What makes a motorcycle easy to ride? Predictable power, intuitive handling, responsive controls, good weight distribution, balanced suspension. The list could go on and on, but when the mix is right a motorcycle can feel like an extension of your body, doing what you want when you want comfortably and reliably.
Except fulfilling those characteristics depends on the type of riding you’re doing and experience level. A pro racer’s concept of predictable power will surely overwhelm a rider with six months’ experience. So, for our purposes here, we’re going to target rides that are easy to manage for those with some seat time logged, but who are still not quite proficient. These bikes inspire confidence and make riding fun. Some could work well as a first bike, but most will be better as an upgrade once you’ve got the fundamentals dialed. You’ll see what we mean below.
Hondas in general are pretty forgiving. Especially the CB500X. The 471cc twin doles out power in an extremely smooth, linear fashion so there won’t be any surprises when you twist the throttle. Its gentle approach in this regard doesn’t mean you’re going to be a slug out there though, as there’s plenty of roll-on to get you ahead of traffic when needed. The clutch pull is feather light, and moving through the gears is even smoother now that Honda equipped the mount with a dual ramp assist/slipper clutch. The rider triangle is neutral and comfortable, and the braking package slows the 430-pound machine smoothly and efficiently. Its only pitfalls are somewhat spongy suspension and a tall-ish 32.7-inch seat height. But if your inseam is long enough and you aren’t attacking corners with gusto, the CB500X will be one of the easiest riding bikes you’ll ever encounter.
Kawasaki Versys-X 300
Another adventure-style machine that asks very little from the rider is Kawasaki’s Versys-X 300. This little game changer uses a 296cc twin that likes to rev and has a slightly mellow low-end, which is actually great for riders still refining their throttle inputs. It’s fully capable of maintaining highway speeds and provides the rider a comfortable cockpit with wind protection, like the CB. Seat height is a little lower at 32.1 inches, so flat-footing at a stop is easier for more folks, and the 386-pound bike is much less to handle than the Honda. It responds instantly to inputs at the bars but is not unduly sensitive to unrefined corner carvers. Brakes are predictable, and the transmission is smooth thanks to a light clutch pull and assist/slipper clutch. Kawasaki made a great entry-level machine of the Versys-X 300.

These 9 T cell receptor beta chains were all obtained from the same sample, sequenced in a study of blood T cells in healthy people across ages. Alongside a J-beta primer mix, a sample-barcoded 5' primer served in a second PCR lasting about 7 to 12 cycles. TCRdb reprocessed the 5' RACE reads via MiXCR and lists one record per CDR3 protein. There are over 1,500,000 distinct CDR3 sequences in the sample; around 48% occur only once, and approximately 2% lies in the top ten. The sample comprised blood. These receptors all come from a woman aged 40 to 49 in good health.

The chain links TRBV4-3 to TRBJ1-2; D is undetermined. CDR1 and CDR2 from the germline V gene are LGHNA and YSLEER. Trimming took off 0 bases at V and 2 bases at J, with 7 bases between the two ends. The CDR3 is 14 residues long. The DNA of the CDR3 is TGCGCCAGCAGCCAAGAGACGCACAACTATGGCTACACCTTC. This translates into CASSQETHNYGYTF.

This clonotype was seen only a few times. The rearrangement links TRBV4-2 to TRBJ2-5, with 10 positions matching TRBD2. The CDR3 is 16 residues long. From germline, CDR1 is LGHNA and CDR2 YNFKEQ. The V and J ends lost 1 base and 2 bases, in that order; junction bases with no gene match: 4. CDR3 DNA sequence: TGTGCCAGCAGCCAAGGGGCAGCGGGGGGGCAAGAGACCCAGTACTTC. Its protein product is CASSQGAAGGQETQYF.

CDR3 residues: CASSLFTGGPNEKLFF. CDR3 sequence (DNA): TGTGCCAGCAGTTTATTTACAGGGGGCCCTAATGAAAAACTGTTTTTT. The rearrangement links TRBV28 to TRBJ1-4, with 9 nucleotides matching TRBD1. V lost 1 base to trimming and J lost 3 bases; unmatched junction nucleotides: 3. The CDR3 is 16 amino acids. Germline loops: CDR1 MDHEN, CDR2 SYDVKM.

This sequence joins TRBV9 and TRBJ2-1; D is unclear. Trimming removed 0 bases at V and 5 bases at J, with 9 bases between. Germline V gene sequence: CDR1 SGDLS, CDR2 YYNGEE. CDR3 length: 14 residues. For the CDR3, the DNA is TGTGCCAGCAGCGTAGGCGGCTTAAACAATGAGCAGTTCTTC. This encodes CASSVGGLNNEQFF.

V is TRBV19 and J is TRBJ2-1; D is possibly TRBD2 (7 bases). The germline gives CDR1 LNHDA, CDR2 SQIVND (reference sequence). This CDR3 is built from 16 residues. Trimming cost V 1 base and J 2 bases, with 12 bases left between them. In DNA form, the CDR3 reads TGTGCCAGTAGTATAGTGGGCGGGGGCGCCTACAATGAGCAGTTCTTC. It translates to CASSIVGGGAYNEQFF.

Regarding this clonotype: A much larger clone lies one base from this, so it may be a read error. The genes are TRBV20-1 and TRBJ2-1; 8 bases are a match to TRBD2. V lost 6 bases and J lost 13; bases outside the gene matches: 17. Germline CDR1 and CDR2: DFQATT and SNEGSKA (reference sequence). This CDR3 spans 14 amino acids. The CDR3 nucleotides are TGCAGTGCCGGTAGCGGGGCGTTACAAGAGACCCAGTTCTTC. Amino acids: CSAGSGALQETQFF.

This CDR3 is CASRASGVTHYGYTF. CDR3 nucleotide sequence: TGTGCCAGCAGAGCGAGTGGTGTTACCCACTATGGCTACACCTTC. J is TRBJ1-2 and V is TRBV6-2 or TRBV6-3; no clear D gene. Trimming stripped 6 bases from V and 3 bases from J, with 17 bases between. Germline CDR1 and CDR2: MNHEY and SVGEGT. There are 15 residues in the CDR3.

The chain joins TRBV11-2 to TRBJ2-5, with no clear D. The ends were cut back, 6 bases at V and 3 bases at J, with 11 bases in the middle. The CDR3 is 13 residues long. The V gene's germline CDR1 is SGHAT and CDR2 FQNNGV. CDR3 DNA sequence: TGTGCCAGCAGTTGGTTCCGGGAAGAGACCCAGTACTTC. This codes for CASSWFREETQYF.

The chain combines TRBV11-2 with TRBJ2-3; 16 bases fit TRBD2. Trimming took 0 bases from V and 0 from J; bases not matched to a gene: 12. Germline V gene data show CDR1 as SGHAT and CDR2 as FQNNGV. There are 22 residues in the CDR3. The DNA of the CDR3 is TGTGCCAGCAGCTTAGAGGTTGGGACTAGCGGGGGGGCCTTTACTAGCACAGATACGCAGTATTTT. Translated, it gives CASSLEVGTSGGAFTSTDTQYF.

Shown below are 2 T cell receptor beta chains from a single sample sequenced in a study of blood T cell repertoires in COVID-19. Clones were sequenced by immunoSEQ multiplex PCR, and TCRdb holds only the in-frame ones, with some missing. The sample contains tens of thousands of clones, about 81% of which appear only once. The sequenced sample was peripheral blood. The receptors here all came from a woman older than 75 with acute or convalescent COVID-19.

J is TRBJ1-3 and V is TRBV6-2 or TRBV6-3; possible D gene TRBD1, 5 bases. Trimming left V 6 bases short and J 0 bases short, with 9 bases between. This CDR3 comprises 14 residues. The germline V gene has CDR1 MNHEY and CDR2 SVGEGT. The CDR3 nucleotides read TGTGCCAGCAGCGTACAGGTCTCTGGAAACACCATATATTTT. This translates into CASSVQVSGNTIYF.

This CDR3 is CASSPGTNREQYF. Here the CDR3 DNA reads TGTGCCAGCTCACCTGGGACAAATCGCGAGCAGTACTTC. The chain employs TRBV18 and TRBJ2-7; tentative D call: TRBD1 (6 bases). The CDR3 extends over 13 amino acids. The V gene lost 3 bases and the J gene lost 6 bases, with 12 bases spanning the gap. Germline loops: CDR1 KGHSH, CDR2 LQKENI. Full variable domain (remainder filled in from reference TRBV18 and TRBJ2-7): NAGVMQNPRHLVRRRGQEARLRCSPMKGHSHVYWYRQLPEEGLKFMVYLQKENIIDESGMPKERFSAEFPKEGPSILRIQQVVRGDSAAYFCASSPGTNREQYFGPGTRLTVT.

The Yamaha MT-07 is a tidy, short-on-frills package that strikes a fantastic balance between beginner and more advanced machine. The narrow perch and 31.7-inch seat height make it easy to hold the bike flat-footed for many riders, and the 403-pound curb weight is well balanced. So whether at a stop or rolling through corners, the MT-07 is a manageable motorcycle. The 689cc twin packs more punch than the previous two bikes, but it’s delivered smoothly and is really nice to have on freeway rides or coming out of turns. The ergos are neutral (seeing a pattern here?) and comfortable, the fueling is precise, and the transmission is solid. Handling on the MT-07 is a strong point; it dips into turns without much effort at all and holds a line reliably. The forthcoming MT-03 will be the more appealing entry-level bike for many, but for a well-rounded, easy-to-ride, responsive, and fun bike there are few better than the MT-07.